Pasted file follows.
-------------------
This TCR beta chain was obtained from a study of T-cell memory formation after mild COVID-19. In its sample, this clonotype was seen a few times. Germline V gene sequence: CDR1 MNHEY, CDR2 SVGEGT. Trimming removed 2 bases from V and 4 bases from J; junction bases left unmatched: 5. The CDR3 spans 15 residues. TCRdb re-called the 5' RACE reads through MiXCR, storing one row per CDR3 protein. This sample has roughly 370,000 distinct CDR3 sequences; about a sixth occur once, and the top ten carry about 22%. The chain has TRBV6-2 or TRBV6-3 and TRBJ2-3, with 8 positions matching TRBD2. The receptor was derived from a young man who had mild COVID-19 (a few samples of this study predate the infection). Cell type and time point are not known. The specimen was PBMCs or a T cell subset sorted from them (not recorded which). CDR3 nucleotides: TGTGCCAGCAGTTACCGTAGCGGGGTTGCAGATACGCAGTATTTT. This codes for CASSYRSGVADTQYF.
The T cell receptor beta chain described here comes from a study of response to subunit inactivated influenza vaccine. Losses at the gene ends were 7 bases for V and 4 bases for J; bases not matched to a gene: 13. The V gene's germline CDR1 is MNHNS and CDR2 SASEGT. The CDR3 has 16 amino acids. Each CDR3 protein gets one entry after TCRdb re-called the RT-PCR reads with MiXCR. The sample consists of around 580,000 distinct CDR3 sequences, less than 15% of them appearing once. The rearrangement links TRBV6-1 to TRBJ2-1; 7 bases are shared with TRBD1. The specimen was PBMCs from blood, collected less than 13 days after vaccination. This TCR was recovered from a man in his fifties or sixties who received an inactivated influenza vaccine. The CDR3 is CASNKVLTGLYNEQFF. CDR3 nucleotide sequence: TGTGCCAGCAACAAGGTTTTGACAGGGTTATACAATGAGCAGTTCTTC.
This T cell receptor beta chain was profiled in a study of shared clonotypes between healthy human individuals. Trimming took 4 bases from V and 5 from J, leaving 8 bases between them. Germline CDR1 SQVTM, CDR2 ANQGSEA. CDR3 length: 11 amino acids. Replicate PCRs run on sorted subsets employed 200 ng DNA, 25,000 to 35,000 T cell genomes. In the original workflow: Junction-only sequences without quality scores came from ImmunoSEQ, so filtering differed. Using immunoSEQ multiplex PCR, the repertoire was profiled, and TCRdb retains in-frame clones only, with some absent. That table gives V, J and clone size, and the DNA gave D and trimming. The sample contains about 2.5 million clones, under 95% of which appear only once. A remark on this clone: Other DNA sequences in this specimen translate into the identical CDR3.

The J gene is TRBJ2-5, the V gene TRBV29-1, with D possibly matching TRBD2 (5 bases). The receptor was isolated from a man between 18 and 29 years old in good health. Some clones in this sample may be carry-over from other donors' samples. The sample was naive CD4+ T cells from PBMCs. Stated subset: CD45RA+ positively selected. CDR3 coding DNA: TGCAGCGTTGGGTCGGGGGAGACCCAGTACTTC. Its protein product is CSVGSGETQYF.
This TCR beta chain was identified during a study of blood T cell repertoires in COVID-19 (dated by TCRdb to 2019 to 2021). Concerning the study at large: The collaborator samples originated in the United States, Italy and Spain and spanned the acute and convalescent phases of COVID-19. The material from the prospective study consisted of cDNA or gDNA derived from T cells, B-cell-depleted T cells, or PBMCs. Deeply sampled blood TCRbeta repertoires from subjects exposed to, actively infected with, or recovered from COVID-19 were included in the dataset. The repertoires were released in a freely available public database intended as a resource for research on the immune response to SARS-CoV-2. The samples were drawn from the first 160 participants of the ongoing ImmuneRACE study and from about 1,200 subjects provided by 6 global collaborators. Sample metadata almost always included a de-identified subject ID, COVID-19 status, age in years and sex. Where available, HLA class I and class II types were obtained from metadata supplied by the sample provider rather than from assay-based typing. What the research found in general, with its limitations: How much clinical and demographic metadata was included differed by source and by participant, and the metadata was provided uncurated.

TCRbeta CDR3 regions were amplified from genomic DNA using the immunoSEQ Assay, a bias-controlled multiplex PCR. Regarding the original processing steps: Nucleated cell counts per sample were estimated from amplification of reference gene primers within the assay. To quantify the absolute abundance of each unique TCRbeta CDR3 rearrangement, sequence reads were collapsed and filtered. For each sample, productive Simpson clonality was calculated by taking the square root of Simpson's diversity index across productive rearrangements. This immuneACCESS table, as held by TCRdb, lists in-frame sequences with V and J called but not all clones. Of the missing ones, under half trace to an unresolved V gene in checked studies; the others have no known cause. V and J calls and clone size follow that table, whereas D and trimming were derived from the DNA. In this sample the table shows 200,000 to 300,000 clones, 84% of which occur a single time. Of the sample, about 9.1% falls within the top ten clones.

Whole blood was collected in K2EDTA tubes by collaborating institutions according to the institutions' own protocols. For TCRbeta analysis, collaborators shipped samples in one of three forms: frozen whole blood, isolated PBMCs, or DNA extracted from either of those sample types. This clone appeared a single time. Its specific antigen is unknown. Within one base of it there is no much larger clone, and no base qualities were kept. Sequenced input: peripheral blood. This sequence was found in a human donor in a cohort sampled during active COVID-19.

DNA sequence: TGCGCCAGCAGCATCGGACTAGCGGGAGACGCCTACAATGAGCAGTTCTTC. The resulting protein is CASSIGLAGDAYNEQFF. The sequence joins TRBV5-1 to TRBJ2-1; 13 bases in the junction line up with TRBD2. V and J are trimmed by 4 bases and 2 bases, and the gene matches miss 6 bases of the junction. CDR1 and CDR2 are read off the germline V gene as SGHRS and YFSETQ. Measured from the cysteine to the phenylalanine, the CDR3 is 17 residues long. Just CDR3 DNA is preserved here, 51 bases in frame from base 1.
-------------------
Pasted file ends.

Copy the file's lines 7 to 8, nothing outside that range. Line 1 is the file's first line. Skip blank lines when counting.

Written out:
Whole blood was collected in K2EDTA tubes by collaborating institutions according to the institutions' own protocols. For TCRbeta analysis, collaborators shipped samples in one of three forms: frozen whole blood, isolated PBMCs, or DNA extracted from either of those sample types. This clone appeared a single time. Its specific antigen is unknown. Within one base of it there is no much larger clone, and no base qualities were kept. Sequenced input: peripheral blood. This sequence was found in a human donor in a cohort sampled during active COVID-19.

DNA sequence: TGCGCCAGCAGCATCGGACTAGCGGGAGACGCCTACAATGAGCAGTTCTTC. The resulting protein is CASSIGLAGDAYNEQFF. The sequence joins TRBV5-1 to TRBJ2-1; 13 bases in the junction line up with TRBD2. V and J are trimmed by 4 bases and 2 bases, and the gene matches miss 6 bases of the junction. CDR1 and CDR2 are read off the germline V gene as SGHRS and YFSETQ. Measured from the cysteine to the phenylalanine, the CDR3 is 17 residues long. Just CDR3 DNA is preserved here, 51 bases in frame from base 1.